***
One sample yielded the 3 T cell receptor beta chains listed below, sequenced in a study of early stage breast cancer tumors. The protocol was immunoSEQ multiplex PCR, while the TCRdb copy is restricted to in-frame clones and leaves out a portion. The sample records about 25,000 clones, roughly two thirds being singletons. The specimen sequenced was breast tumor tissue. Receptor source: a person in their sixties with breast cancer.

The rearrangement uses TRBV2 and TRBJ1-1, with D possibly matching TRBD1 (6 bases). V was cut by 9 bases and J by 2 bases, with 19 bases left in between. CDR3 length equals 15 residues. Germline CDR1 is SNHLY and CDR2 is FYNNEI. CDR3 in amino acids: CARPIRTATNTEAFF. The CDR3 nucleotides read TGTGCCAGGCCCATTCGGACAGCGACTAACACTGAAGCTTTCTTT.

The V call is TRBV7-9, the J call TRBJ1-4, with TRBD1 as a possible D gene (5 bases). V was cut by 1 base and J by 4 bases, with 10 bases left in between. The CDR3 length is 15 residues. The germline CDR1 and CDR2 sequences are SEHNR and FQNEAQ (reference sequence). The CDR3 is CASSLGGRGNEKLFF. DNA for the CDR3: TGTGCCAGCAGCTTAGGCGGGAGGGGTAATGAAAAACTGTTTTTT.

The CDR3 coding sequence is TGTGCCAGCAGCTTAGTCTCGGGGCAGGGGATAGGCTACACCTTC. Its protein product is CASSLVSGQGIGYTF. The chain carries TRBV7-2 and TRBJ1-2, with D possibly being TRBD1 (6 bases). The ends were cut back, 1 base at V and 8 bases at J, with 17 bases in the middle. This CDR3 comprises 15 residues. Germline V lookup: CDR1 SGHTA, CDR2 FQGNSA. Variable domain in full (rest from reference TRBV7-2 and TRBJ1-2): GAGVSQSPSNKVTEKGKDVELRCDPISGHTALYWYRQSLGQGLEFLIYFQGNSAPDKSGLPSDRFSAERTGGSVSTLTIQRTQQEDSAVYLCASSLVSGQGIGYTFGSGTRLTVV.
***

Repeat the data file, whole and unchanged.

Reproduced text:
One sample yielded the 3 T cell receptor beta chains listed below, sequenced in a study of early stage breast cancer tumors. The protocol was immunoSEQ multiplex PCR, while the TCRdb copy is restricted to in-frame clones and leaves out a portion. The sample records about 25,000 clones, roughly two thirds being singletons. The specimen sequenced was breast tumor tissue. Receptor source: a person in their sixties with breast cancer.

The rearrangement uses TRBV2 and TRBJ1-1, with D possibly matching TRBD1 (6 bases). V was cut by 9 bases and J by 2 bases, with 19 bases left in between. CDR3 length equals 15 residues. Germline CDR1 is SNHLY and CDR2 is FYNNEI. CDR3 in amino acids: CARPIRTATNTEAFF. The CDR3 nucleotides read TGTGCCAGGCCCATTCGGACAGCGACTAACACTGAAGCTTTCTTT.

The V call is TRBV7-9, the J call TRBJ1-4, with TRBD1 as a possible D gene (5 bases). V was cut by 1 base and J by 4 bases, with 10 bases left in between. The CDR3 length is 15 residues. The germline CDR1 and CDR2 sequences are SEHNR and FQNEAQ (reference sequence). The CDR3 is CASSLGGRGNEKLFF. DNA for the CDR3: TGTGCCAGCAGCTTAGGCGGGAGGGGTAATGAAAAACTGTTTTTT.

The CDR3 coding sequence is TGTGCCAGCAGCTTAGTCTCGGGGCAGGGGATAGGCTACACCTTC. Its protein product is CASSLVSGQGIGYTF. The chain carries TRBV7-2 and TRBJ1-2, with D possibly being TRBD1 (6 bases). The ends were cut back, 1 base at V and 8 bases at J, with 17 bases in the middle. This CDR3 comprises 15 residues. Germline V lookup: CDR1 SGHTA, CDR2 FQGNSA. Variable domain in full (rest from reference TRBV7-2 and TRBJ1-2): GAGVSQSPSNKVTEKGKDVELRCDPISGHTALYWYRQSLGQGLEFLIYFQGNSAPDKSGLPSDRFSAERTGGSVSTLTIQRTQQEDSAVYLCASSLVSGQGIGYTFGSGTRLTVV.